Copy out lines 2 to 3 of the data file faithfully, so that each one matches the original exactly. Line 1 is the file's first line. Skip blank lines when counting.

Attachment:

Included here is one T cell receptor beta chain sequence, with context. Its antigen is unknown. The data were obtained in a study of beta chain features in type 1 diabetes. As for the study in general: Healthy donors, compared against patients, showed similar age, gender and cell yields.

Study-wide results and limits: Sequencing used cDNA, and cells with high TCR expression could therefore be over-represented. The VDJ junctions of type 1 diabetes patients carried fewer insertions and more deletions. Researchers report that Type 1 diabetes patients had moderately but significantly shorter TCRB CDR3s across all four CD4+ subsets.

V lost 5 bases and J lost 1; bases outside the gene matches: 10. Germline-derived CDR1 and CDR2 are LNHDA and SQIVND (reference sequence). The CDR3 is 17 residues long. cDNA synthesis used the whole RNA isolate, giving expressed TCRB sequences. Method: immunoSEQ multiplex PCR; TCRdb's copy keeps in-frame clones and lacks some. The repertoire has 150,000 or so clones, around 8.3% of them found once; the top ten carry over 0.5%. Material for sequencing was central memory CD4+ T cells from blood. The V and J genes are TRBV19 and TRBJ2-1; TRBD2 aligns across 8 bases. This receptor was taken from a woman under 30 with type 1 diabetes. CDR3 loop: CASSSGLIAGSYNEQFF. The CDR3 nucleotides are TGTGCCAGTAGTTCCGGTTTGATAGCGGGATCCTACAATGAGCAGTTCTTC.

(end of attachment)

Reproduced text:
Study-wide results and limits: Sequencing used cDNA, and cells with high TCR expression could therefore be over-represented. The VDJ junctions of type 1 diabetes patients carried fewer insertions and more deletions. Researchers report that Type 1 diabetes patients had moderately but significantly shorter TCRB CDR3s across all four CD4+ subsets.

V lost 5 bases and J lost 1; bases outside the gene matches: 10. Germline-derived CDR1 and CDR2 are LNHDA and SQIVND (reference sequence). The CDR3 is 17 residues long. cDNA synthesis used the whole RNA isolate, giving expressed TCRB sequences. Method: immunoSEQ multiplex PCR; TCRdb's copy keeps in-frame clones and lacks some. The repertoire has 150,000 or so clones, around 8.3% of them found once; the top ten carry over 0.5%. Material for sequencing was central memory CD4+ T cells from blood. The V and J genes are TRBV19 and TRBJ2-1; TRBD2 aligns across 8 bases. This receptor was taken from a woman under 30 with type 1 diabetes. CDR3 loop: CASSSGLIAGSYNEQFF. The CDR3 nucleotides are TGTGCCAGTAGTTCCGGTTTGATAGCGGGATCCTACAATGAGCAGTTCTTC.